After the long-running film-to-stage adaptation of Dirty Dancing and the recent Midnight Tango, which both played at the Aldwych, Top Hat, another movie musical, has now been adapted for the same stage, and is headlined by 2008 Strictly Come Dancing champion Tom Chambers. The Aldwych feels as though it is turning into a West End dance centre alternative to Sadler’s Wells, just around the corner from that theatre’s Peacock outpost.
Summer Strallen (Dale Tremont) and Tom Chambers (Jerry Travers) in Top Hat at the Aldwych Theatre Photo: Tristram Kenton
But next to the sultry, sweaty versions of sex-driven dance in each of the prior shows, Top Hat is altogether tamer and lamer; it’s so squeaky clean that you could take it home to meet your mum. She’ll also be happy that she recognises most of the songs, and almost all of the jokes - if ever a book recycled more old groaners, I’d be surprised.
Matinees and away-day trips from old people’s homes will lap it up in a glow of nostalgic memory. It’s a show that feels diligently, but not too inspiringly, processed out of an amalgamation of past, similar, shows, from 42nd Street and Singin’ in the Rain, both also originally drawn from movies, to My One and Only and the current Broadway show Nice Work If You Can Get It, that have been constructed out drawn out of the top drawer of the back catalogues of the Great American songbook.
This time, of course, it is Irving Berlin (whose Annie Get Your Gun was once revived at this address) who gets to put on the glitz, not to mention ‘Puttin’ on the Ritz’, originally written as the title song for another 1930 film, and interpolated here alongside the original songs to the 1935 Astaire/Rogers film Top Hat like the Oscar-nominated Cheek to Cheek, Top Hat, White Tie and Tails, and Isn’t it a Lovely Day (to be caught out in the rain).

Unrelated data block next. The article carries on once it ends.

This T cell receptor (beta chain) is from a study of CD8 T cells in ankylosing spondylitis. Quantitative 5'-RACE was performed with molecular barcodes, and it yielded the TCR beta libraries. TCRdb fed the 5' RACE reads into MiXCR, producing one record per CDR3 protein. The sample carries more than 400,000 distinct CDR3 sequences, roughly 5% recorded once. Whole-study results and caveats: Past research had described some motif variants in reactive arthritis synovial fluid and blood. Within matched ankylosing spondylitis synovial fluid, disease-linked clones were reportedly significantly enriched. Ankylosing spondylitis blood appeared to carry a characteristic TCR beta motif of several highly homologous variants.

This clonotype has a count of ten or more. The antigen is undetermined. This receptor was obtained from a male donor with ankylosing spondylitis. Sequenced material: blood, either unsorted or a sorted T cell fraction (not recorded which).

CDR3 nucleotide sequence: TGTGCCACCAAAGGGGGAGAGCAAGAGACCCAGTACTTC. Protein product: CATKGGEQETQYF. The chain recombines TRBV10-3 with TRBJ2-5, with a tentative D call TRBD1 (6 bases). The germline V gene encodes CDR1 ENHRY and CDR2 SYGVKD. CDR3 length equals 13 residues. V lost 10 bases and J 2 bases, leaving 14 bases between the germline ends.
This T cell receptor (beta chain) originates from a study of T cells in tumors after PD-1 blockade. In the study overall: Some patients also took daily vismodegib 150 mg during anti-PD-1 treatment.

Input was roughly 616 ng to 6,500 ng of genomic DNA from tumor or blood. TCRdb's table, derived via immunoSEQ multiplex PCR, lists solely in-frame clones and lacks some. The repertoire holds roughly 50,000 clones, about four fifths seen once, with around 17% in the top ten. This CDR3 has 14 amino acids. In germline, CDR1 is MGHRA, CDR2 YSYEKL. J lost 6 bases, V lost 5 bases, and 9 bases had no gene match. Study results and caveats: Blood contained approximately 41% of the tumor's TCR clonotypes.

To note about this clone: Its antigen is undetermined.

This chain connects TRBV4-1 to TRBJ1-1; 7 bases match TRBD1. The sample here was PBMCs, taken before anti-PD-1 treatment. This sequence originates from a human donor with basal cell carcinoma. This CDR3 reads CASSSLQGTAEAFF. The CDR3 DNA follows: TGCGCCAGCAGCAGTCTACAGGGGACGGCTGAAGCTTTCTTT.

While those songs are generating their particular magic, it makes for a lovely night to be caught in the Aldwych, as both the show and its spectators float effortlessly in the pleasure of a series of big, lavishly staged production numbers, given terrific style and zest by choreographer Bill Deamer and danced up a storm here. Though Tom Chambers is sometimes effortful as he tries to summons the incomparable Fred Astaire as a playboy Broadway star who arrives in the UK to reprise a show here (but doesn’t seem to spend much, if any time, actually rehearsing, going off to meet the rest of the company just before the curtain up for the first night), he is stylishly partnered by Summer Strallen, stepping up to star billing for the first time, in the Ginger Rogers role of the woman he falls in love with.
Though there’s enough infectious pleasure in the dance numbers to paper over the frequent longeurs elsewhere, the show crashes back to earth in its convoluted, groaning book scenes, overpopulated with side stories. Sadly it is not Me and My Girl or My One and Only, which gave you something to laugh at as well as hum along to.
Here, the humming frequently becomes a hmmm between numbers. The adaptation is credited to Matthew White (also the show’s director) and Howard Jacques (also the show’s lead producer under his real name Kenny Wax), and though both of them have done smart work in their other lead roles, it’s surprising that the director and producer didn’t demand a better, leaner book.